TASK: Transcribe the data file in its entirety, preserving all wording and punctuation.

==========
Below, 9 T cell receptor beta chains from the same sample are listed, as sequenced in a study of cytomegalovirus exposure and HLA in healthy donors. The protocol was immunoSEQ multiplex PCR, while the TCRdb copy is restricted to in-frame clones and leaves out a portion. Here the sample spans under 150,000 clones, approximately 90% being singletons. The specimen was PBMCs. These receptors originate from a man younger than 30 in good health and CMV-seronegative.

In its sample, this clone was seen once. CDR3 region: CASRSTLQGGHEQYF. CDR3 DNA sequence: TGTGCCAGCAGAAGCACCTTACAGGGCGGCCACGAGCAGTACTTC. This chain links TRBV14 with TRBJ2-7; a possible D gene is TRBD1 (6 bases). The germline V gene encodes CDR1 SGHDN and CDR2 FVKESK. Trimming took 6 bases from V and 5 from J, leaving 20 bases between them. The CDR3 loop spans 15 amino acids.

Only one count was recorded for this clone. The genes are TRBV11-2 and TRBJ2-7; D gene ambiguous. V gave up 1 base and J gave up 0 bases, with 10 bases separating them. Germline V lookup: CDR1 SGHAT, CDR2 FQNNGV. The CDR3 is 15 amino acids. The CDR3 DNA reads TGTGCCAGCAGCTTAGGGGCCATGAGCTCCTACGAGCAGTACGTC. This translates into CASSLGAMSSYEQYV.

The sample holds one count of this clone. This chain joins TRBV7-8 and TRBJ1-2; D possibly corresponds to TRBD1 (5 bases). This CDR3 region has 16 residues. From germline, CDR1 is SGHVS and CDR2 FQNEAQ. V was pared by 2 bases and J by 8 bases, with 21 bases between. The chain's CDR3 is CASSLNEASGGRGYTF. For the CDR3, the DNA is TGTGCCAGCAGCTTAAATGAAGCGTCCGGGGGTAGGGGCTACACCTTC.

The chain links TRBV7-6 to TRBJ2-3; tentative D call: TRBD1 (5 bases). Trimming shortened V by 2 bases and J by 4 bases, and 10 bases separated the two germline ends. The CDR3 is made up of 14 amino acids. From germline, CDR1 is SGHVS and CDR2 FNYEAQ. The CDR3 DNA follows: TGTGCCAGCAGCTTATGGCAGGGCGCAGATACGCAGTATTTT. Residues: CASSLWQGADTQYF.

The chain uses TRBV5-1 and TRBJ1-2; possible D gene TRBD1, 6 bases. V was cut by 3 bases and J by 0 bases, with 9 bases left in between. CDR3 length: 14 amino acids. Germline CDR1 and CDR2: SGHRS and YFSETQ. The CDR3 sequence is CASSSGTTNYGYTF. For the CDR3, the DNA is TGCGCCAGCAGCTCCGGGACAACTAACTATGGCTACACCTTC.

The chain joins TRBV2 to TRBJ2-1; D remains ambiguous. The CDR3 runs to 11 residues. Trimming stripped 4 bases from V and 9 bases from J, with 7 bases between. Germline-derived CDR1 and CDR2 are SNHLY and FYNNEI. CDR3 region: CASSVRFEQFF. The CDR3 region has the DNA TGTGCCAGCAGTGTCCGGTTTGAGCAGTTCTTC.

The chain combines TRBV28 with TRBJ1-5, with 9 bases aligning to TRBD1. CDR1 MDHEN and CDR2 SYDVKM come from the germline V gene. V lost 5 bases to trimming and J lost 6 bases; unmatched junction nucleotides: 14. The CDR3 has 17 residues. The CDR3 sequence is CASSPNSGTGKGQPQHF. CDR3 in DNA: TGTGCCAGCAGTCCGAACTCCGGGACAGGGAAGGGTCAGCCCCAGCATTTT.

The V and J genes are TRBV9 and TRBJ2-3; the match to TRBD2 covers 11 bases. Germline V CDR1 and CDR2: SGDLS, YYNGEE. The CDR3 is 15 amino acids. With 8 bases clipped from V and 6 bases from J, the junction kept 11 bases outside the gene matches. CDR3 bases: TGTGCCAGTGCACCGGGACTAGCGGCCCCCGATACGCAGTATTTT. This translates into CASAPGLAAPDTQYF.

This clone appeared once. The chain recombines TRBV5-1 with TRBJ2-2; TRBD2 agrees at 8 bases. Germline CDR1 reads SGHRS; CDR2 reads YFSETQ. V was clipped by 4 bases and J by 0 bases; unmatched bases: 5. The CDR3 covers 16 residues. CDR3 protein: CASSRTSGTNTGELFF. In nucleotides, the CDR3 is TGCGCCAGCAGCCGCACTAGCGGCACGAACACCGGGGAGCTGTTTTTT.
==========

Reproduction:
Below, 9 T cell receptor beta chains from the same sample are listed, as sequenced in a study of cytomegalovirus exposure and HLA in healthy donors. The protocol was immunoSEQ multiplex PCR, while the TCRdb copy is restricted to in-frame clones and leaves out a portion. Here the sample spans under 150,000 clones, approximately 90% being singletons. The specimen was PBMCs. These receptors originate from a man younger than 30 in good health and CMV-seronegative.

In its sample, this clone was seen once. CDR3 region: CASRSTLQGGHEQYF. CDR3 DNA sequence: TGTGCCAGCAGAAGCACCTTACAGGGCGGCCACGAGCAGTACTTC. This chain links TRBV14 with TRBJ2-7; a possible D gene is TRBD1 (6 bases). The germline V gene encodes CDR1 SGHDN and CDR2 FVKESK. Trimming took 6 bases from V and 5 from J, leaving 20 bases between them. The CDR3 loop spans 15 amino acids.

Only one count was recorded for this clone. The genes are TRBV11-2 and TRBJ2-7; D gene ambiguous. V gave up 1 base and J gave up 0 bases, with 10 bases separating them. Germline V lookup: CDR1 SGHAT, CDR2 FQNNGV. The CDR3 is 15 amino acids. The CDR3 DNA reads TGTGCCAGCAGCTTAGGGGCCATGAGCTCCTACGAGCAGTACGTC. This translates into CASSLGAMSSYEQYV.

The sample holds one count of this clone. This chain joins TRBV7-8 and TRBJ1-2; D possibly corresponds to TRBD1 (5 bases). This CDR3 region has 16 residues. From germline, CDR1 is SGHVS and CDR2 FQNEAQ. V was pared by 2 bases and J by 8 bases, with 21 bases between. The chain's CDR3 is CASSLNEASGGRGYTF. For the CDR3, the DNA is TGTGCCAGCAGCTTAAATGAAGCGTCCGGGGGTAGGGGCTACACCTTC.

The chain links TRBV7-6 to TRBJ2-3; tentative D call: TRBD1 (5 bases). Trimming shortened V by 2 bases and J by 4 bases, and 10 bases separated the two germline ends. The CDR3 is made up of 14 amino acids. From germline, CDR1 is SGHVS and CDR2 FNYEAQ. The CDR3 DNA follows: TGTGCCAGCAGCTTATGGCAGGGCGCAGATACGCAGTATTTT. Residues: CASSLWQGADTQYF.

The chain uses TRBV5-1 and TRBJ1-2; possible D gene TRBD1, 6 bases. V was cut by 3 bases and J by 0 bases, with 9 bases left in between. CDR3 length: 14 amino acids. Germline CDR1 and CDR2: SGHRS and YFSETQ. The CDR3 sequence is CASSSGTTNYGYTF. For the CDR3, the DNA is TGCGCCAGCAGCTCCGGGACAACTAACTATGGCTACACCTTC.

The chain joins TRBV2 to TRBJ2-1; D remains ambiguous. The CDR3 runs to 11 residues. Trimming stripped 4 bases from V and 9 bases from J, with 7 bases between. Germline-derived CDR1 and CDR2 are SNHLY and FYNNEI. CDR3 region: CASSVRFEQFF. The CDR3 region has the DNA TGTGCCAGCAGTGTCCGGTTTGAGCAGTTCTTC.

The chain combines TRBV28 with TRBJ1-5, with 9 bases aligning to TRBD1. CDR1 MDHEN and CDR2 SYDVKM come from the germline V gene. V lost 5 bases to trimming and J lost 6 bases; unmatched junction nucleotides: 14. The CDR3 has 17 residues. The CDR3 sequence is CASSPNSGTGKGQPQHF. CDR3 in DNA: TGTGCCAGCAGTCCGAACTCCGGGACAGGGAAGGGTCAGCCCCAGCATTTT.

The V and J genes are TRBV9 and TRBJ2-3; the match to TRBD2 covers 11 bases. Germline V CDR1 and CDR2: SGDLS, YYNGEE. The CDR3 is 15 amino acids. With 8 bases clipped from V and 6 bases from J, the junction kept 11 bases outside the gene matches. CDR3 bases: TGTGCCAGTGCACCGGGACTAGCGGCCCCCGATACGCAGTATTTT. This translates into CASAPGLAAPDTQYF.

This clone appeared once. The chain recombines TRBV5-1 with TRBJ2-2; TRBD2 agrees at 8 bases. Germline CDR1 reads SGHRS; CDR2 reads YFSETQ. V was clipped by 4 bases and J by 0 bases; unmatched bases: 5. The CDR3 covers 16 residues. CDR3 protein: CASSRTSGTNTGELFF. In nucleotides, the CDR3 is TGCGCCAGCAGCCGCACTAGCGGCACGAACACCGGGGAGCTGTTTTTT.